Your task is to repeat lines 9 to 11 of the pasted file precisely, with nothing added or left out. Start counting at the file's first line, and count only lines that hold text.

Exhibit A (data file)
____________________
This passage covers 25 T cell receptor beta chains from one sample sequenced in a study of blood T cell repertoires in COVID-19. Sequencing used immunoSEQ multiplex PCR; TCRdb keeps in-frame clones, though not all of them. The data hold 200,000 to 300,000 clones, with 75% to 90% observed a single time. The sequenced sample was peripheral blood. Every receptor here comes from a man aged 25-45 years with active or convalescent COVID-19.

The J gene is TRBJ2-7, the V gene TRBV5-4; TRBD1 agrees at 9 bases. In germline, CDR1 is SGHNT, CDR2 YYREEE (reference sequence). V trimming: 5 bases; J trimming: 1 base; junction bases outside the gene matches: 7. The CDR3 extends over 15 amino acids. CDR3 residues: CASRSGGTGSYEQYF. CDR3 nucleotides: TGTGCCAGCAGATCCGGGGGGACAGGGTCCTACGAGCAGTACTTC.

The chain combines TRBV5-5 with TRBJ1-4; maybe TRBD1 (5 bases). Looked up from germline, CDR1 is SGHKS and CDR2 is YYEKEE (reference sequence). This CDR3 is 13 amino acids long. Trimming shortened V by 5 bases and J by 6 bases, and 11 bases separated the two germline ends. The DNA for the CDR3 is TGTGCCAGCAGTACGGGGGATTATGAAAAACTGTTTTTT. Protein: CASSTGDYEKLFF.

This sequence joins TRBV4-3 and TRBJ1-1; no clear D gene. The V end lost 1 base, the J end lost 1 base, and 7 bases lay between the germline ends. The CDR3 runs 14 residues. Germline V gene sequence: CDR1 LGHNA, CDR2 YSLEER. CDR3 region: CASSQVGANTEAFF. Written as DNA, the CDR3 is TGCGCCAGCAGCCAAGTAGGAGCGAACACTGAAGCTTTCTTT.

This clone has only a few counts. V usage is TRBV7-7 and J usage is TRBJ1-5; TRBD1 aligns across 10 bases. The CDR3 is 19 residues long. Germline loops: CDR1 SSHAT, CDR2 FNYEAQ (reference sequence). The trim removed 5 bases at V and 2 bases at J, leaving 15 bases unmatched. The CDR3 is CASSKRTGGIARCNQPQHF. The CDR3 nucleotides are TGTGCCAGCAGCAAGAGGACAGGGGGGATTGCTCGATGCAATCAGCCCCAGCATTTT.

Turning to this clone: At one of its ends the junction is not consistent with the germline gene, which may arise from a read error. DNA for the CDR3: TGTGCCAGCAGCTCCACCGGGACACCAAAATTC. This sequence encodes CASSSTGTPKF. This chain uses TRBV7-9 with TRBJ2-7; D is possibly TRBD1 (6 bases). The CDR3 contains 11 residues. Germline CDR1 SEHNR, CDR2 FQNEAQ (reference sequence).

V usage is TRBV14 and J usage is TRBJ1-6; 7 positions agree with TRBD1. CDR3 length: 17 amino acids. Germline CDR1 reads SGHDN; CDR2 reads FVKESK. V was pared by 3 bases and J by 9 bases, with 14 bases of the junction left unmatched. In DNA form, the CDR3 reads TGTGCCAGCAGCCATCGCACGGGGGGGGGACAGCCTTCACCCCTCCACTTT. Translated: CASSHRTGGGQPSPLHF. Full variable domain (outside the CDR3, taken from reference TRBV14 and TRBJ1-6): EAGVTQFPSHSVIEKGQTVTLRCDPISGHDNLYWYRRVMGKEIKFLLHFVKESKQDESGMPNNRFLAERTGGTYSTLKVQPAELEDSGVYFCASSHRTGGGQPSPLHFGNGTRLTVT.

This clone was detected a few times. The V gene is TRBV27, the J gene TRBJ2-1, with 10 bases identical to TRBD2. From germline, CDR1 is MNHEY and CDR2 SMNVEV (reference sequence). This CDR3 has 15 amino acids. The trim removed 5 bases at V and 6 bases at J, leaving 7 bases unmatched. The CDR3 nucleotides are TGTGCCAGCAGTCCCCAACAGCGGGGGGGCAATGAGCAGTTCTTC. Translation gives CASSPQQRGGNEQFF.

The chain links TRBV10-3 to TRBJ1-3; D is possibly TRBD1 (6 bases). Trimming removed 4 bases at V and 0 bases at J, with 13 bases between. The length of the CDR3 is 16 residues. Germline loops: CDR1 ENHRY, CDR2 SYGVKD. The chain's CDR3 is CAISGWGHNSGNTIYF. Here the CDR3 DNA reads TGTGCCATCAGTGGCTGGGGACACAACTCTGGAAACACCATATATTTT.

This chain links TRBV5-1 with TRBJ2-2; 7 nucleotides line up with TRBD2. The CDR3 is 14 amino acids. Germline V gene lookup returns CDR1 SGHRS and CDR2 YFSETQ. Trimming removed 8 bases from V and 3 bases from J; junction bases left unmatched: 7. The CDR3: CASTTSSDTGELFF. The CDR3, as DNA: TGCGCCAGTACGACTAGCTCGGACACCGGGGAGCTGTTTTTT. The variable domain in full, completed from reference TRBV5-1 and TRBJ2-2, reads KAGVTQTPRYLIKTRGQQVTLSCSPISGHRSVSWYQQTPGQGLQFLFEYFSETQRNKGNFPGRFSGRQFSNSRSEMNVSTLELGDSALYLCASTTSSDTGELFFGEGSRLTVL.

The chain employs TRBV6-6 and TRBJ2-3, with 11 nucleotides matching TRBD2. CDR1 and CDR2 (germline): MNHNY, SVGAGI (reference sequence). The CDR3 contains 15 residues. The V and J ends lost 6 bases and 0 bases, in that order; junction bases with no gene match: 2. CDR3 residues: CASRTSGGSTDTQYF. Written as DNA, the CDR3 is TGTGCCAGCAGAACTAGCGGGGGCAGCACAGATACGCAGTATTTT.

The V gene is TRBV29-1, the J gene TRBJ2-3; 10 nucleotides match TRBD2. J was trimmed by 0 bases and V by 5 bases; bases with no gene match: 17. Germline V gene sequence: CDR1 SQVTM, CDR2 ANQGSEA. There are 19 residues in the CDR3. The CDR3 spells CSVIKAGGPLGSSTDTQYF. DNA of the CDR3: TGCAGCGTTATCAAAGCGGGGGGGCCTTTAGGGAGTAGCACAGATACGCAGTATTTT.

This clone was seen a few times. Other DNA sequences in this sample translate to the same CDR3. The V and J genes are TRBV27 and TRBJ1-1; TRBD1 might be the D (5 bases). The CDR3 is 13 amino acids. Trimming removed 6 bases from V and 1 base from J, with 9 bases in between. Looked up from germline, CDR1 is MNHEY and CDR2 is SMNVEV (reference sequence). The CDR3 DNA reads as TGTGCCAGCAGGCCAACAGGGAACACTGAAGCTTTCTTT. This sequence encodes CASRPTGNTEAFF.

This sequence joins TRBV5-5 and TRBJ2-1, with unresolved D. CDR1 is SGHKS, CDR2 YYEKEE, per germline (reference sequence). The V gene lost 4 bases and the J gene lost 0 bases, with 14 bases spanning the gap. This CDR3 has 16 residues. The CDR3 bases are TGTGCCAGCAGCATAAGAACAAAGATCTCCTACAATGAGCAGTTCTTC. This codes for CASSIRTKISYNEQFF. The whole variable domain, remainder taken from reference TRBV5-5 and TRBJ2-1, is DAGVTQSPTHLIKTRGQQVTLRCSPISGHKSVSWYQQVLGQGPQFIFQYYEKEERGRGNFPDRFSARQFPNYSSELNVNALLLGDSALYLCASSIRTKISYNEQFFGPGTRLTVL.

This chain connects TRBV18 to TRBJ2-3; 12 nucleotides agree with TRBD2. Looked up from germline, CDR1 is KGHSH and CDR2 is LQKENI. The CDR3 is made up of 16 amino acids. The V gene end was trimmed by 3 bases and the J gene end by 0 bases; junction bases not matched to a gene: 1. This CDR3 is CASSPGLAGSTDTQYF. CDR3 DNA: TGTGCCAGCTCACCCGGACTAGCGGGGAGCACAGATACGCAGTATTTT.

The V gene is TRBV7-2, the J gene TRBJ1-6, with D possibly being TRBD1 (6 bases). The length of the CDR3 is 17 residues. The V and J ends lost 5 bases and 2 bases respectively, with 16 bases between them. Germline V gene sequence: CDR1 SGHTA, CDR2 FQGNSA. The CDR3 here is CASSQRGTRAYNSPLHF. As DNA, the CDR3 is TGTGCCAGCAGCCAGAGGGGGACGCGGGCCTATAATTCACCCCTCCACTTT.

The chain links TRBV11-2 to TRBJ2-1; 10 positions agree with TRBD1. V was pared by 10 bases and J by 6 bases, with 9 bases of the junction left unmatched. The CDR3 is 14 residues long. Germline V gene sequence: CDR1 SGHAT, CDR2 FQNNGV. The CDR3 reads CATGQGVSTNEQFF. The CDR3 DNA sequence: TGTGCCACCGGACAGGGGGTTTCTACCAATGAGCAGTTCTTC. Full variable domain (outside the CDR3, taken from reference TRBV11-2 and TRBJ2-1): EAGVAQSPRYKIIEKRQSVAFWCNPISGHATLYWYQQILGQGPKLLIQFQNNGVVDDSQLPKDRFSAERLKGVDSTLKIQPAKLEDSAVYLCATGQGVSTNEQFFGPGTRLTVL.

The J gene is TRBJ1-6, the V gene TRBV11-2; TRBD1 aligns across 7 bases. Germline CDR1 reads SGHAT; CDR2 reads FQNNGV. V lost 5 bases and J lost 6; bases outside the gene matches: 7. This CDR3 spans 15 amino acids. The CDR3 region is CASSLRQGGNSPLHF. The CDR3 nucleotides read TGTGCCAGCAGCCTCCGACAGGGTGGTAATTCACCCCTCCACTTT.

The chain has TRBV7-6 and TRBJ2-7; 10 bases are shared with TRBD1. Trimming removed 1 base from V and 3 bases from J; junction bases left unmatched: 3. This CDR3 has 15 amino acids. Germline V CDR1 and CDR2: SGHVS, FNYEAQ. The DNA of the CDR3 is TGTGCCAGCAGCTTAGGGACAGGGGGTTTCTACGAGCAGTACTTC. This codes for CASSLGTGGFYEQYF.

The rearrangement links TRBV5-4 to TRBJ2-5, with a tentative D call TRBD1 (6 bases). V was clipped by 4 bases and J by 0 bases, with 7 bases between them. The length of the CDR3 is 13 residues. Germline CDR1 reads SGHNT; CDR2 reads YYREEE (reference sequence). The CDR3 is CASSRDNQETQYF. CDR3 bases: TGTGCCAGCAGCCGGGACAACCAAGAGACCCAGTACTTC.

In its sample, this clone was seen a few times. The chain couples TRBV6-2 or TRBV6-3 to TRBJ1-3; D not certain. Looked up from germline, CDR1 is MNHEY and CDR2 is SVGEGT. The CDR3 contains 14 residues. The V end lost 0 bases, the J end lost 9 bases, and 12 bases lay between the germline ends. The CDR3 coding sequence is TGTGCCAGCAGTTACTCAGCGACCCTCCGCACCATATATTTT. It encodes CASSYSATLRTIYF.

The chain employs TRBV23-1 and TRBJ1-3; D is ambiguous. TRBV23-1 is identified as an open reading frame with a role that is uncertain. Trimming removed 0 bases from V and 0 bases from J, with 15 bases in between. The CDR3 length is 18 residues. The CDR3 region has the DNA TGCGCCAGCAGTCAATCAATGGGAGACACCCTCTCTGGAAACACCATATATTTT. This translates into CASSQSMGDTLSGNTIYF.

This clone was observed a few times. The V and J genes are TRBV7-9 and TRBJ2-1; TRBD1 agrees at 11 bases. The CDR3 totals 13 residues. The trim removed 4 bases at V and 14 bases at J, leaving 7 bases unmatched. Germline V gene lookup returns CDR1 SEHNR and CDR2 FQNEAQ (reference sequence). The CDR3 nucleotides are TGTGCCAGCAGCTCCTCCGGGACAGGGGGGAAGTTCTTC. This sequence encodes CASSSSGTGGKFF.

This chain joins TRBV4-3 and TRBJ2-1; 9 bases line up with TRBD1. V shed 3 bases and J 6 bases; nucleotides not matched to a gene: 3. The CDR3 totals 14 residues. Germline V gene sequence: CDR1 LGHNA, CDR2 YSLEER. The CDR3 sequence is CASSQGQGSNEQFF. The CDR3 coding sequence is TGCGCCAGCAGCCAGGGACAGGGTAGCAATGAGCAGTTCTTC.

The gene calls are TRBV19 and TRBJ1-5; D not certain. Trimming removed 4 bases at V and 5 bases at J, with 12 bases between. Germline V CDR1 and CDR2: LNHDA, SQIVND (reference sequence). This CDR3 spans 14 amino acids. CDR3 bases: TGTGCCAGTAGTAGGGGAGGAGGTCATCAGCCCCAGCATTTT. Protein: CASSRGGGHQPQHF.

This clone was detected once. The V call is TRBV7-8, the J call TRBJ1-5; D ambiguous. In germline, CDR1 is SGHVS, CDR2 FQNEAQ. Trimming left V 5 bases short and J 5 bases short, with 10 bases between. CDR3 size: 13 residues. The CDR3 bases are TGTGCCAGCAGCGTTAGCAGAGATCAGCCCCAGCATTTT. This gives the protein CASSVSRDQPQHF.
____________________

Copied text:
The chain links TRBV10-3 to TRBJ1-3; D is possibly TRBD1 (6 bases). Trimming removed 4 bases at V and 0 bases at J, with 13 bases between. The length of the CDR3 is 16 residues. Germline loops: CDR1 ENHRY, CDR2 SYGVKD. The chain's CDR3 is CAISGWGHNSGNTIYF. Here the CDR3 DNA reads TGTGCCATCAGTGGCTGGGGACACAACTCTGGAAACACCATATATTTT.

This chain links TRBV5-1 with TRBJ2-2; 7 nucleotides line up with TRBD2. The CDR3 is 14 amino acids. Germline V gene lookup returns CDR1 SGHRS and CDR2 YFSETQ. Trimming removed 8 bases from V and 3 bases from J; junction bases left unmatched: 7. The CDR3: CASTTSSDTGELFF. The CDR3, as DNA: TGCGCCAGTACGACTAGCTCGGACACCGGGGAGCTGTTTTTT. The variable domain in full, completed from reference TRBV5-1 and TRBJ2-2, reads KAGVTQTPRYLIKTRGQQVTLSCSPISGHRSVSWYQQTPGQGLQFLFEYFSETQRNKGNFPGRFSGRQFSNSRSEMNVSTLELGDSALYLCASTTSSDTGELFFGEGSRLTVL.

The chain employs TRBV6-6 and TRBJ2-3, with 11 nucleotides matching TRBD2. CDR1 and CDR2 (germline): MNHNY, SVGAGI (reference sequence). The CDR3 contains 15 residues. The V and J ends lost 6 bases and 0 bases, in that order; junction bases with no gene match: 2. CDR3 residues: CASRTSGGSTDTQYF. Written as DNA, the CDR3 is TGTGCCAGCAGAACTAGCGGGGGCAGCACAGATACGCAGTATTTT.